From the Bishop of He•ham and Newcastle
The journalists at the Press briefing after the Bishops' Conference spent more time on the question of girl altar-servers than the bishops did. It seems from the Catholic Herald November 3 that your letter writers are going to do the same. May I try to shed a little more light on the situation?
The present Roman Missal, published in 1969, says: "Those ministries which are performed outside the sanctuary may be entrusted to women" (n 70).
The third Instruction on liturgical renewal, September 5, 1970, reads: "The traditional liturgical norms of the Church prohibit women (young girls, married women, religious) from serving the priest at the altar, even in women's chapels, houses, convents, schools and institutes" (n 7).
The Apostolic Letter on Ministries of August 15, 1972, states: "The offices of lector and acolyte are reserved to men, in keeping with the venerable tradition of the Church" (n The bishops were asked at their recent October meeting to consider approaching the Holy See about the possibility of girl altar-servers. They decided that there did not appear to be sufficient evidence to demand their requesting the Holy See to change these rules.
It is rather stretching a point to conclude from the decision that the bishops are "anti-feminists" or "frightened to death that girls will become interested in the priesthood". To suggest further that I considerwomen to be less worthy than men or that I think that "vocations of women to the lay and religious states are of lesser importance" is just not true.
Your correspondents are entitled to dislike a venerable tradition of the Church which could be changed. But it will not help the discussion if they seem too ready to assail those who do not feel that this is the time to ask for that change. Hugh Lindsay Newcastle upon Tyne While obviously relieved that the Bishop's Conference has firmly squashed the preposterous notion or female altar-servers, the reasons given for this sensible decision seem weak.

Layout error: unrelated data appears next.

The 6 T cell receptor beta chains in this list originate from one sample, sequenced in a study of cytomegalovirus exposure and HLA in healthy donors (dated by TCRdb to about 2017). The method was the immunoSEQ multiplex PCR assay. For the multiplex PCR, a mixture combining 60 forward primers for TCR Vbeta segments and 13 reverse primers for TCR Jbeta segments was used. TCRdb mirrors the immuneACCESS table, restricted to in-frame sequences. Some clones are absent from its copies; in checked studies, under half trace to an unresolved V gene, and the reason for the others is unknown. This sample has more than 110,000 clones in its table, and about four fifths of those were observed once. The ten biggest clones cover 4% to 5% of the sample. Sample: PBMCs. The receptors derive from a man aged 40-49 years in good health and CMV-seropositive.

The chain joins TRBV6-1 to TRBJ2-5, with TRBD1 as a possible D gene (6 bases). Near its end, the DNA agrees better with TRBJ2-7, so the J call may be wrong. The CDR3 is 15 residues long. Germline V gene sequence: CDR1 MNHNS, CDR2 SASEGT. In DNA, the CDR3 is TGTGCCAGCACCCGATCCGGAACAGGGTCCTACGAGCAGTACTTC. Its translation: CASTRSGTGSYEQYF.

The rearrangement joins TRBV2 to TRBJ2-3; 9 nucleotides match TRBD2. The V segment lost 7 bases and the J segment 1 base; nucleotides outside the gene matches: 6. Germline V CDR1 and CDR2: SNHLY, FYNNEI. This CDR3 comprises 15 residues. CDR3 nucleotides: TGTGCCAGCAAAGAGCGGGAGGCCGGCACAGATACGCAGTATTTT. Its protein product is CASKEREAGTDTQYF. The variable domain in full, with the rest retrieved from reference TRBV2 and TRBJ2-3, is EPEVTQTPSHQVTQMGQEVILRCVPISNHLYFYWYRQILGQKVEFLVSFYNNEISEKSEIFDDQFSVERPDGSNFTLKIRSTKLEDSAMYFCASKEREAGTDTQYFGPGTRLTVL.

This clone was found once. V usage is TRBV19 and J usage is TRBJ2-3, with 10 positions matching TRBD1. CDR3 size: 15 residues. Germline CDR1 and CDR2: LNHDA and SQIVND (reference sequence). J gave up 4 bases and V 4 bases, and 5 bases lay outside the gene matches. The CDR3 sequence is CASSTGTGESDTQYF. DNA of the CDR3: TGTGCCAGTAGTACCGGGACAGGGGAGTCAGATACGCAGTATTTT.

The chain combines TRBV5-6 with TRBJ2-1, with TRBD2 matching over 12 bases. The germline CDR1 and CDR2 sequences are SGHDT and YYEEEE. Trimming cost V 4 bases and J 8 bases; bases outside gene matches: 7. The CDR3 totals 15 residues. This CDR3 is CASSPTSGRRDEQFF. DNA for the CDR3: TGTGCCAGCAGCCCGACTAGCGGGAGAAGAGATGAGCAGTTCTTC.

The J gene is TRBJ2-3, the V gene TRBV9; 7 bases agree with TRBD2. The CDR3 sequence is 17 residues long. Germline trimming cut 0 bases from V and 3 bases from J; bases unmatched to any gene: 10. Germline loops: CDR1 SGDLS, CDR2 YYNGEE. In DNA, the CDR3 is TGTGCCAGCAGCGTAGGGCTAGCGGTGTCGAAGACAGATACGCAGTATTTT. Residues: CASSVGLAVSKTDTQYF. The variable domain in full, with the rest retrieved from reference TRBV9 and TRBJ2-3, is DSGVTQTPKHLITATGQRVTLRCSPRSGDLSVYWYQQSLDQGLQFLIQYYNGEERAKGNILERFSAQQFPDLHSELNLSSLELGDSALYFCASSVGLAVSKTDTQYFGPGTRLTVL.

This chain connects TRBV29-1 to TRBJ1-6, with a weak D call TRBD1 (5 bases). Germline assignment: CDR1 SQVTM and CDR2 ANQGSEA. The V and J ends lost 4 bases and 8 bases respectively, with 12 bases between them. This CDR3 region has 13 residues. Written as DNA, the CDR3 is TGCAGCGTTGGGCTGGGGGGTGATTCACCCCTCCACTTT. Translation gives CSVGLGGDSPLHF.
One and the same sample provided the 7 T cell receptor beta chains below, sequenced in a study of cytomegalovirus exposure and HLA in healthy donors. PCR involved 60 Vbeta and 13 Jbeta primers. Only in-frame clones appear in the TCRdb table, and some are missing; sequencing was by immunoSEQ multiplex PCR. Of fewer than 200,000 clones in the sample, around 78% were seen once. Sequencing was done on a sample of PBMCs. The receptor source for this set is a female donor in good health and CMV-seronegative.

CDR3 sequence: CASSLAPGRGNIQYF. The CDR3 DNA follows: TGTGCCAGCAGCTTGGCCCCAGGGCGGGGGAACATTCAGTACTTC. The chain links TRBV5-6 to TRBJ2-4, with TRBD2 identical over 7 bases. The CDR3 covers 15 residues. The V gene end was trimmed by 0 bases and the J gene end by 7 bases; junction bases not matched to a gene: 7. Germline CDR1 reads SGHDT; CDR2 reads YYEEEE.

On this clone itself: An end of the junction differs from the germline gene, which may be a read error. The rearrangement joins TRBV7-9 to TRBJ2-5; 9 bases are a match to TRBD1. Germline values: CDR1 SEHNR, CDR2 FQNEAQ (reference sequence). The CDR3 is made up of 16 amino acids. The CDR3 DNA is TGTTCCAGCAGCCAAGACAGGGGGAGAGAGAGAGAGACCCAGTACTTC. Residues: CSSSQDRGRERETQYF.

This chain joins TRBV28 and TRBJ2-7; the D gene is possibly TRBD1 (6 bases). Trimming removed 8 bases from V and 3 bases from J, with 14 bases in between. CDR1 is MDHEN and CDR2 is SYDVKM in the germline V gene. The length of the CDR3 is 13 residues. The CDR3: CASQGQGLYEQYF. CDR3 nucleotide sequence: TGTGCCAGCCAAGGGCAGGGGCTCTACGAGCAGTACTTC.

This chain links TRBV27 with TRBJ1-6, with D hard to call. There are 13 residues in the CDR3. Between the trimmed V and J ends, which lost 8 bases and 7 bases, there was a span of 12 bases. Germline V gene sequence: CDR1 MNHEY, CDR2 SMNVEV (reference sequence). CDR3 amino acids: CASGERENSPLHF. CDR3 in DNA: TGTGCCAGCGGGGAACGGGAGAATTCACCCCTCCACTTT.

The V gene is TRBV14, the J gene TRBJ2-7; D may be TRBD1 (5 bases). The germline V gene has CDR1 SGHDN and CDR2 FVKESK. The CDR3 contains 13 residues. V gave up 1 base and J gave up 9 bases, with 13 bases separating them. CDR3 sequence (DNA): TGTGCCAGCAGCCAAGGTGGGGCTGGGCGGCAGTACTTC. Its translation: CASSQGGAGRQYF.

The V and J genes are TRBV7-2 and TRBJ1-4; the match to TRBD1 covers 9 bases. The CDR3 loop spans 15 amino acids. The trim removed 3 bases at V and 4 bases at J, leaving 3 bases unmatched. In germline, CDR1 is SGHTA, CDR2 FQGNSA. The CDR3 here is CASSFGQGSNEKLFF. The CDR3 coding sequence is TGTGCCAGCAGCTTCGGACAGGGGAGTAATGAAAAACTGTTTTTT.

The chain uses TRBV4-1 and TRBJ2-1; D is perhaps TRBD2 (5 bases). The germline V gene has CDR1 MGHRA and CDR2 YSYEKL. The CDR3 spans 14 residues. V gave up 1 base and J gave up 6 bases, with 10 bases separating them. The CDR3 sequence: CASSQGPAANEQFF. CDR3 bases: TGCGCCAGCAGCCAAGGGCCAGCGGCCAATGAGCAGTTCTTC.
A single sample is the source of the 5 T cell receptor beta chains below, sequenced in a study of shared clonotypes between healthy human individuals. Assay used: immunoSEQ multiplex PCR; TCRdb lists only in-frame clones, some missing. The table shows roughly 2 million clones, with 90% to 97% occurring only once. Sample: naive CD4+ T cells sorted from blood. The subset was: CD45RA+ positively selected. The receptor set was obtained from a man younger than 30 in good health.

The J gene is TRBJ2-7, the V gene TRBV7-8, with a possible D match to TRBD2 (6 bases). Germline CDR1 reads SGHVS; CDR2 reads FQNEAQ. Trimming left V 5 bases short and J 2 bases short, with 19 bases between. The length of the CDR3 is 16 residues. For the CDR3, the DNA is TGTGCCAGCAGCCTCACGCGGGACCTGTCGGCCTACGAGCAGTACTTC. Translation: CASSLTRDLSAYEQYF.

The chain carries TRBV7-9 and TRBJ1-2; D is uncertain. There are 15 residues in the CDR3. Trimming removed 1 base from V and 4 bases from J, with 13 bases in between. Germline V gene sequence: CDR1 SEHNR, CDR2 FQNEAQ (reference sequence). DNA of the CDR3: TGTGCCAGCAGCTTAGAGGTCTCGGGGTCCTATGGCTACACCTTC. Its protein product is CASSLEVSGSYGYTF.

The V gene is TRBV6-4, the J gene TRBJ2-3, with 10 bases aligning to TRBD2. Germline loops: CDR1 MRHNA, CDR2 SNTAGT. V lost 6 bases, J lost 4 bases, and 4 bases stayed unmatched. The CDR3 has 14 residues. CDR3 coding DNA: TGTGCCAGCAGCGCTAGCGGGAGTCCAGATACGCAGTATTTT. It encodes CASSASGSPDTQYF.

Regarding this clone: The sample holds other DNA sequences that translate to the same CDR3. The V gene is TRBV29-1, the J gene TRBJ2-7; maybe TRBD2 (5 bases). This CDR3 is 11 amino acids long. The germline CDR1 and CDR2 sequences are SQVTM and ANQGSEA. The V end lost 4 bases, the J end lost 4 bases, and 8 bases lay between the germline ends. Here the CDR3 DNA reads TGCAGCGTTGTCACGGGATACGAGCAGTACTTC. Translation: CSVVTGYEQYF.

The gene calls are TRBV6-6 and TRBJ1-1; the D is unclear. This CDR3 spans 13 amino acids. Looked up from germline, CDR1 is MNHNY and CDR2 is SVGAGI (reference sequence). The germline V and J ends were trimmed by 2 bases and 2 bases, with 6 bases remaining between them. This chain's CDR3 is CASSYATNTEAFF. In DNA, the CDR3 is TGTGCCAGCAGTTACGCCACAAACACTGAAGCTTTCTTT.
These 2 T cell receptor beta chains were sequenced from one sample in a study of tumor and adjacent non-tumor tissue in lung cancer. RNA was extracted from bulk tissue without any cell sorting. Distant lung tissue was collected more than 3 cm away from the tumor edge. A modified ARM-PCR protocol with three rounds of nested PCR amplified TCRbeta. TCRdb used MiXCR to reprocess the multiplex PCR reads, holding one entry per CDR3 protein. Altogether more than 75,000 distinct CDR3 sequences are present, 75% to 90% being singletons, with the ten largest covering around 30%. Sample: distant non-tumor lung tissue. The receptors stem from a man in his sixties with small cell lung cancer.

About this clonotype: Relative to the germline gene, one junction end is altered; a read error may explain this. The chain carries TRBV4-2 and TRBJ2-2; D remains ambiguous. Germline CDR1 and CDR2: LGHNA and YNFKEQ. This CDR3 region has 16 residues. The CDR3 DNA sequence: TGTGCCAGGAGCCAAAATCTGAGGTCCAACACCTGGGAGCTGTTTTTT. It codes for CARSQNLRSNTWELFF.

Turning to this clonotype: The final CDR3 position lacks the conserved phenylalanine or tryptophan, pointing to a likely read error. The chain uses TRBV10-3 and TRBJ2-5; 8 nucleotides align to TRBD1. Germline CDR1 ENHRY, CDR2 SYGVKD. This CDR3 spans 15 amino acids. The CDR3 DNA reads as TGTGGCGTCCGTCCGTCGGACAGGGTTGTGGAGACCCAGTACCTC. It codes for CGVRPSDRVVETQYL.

The self-evident point of lack of demand is somewhat equivocal, the implication being that if the hierarchy were to be confronted with a massive female petition, this in itself would provide the rational basis for concession.
The continuity between vocations to the priesthood and boy altarservers is important, but of indirect value, as girls are hardly likely to dilute the priestly aspirations of the former.
The strong mason, however, is that
altar-serving represents a minor priestly office of acolyte. The argu ment that few men or boys are acolytes misses the point, as dots the point regarding the worthiness of the mythical Mrs Mops.
As long as the priesthood is a male office, those assisting in the sacred elements of the rite of consecration should be of that sex. Otherwise a thin secular wedge of female right to participate in the enactment is introduced. It will scarcely be long before that expectation is translated into a vocational condition, following from the same logic.
(Dr) Kieran Flanagan Bristol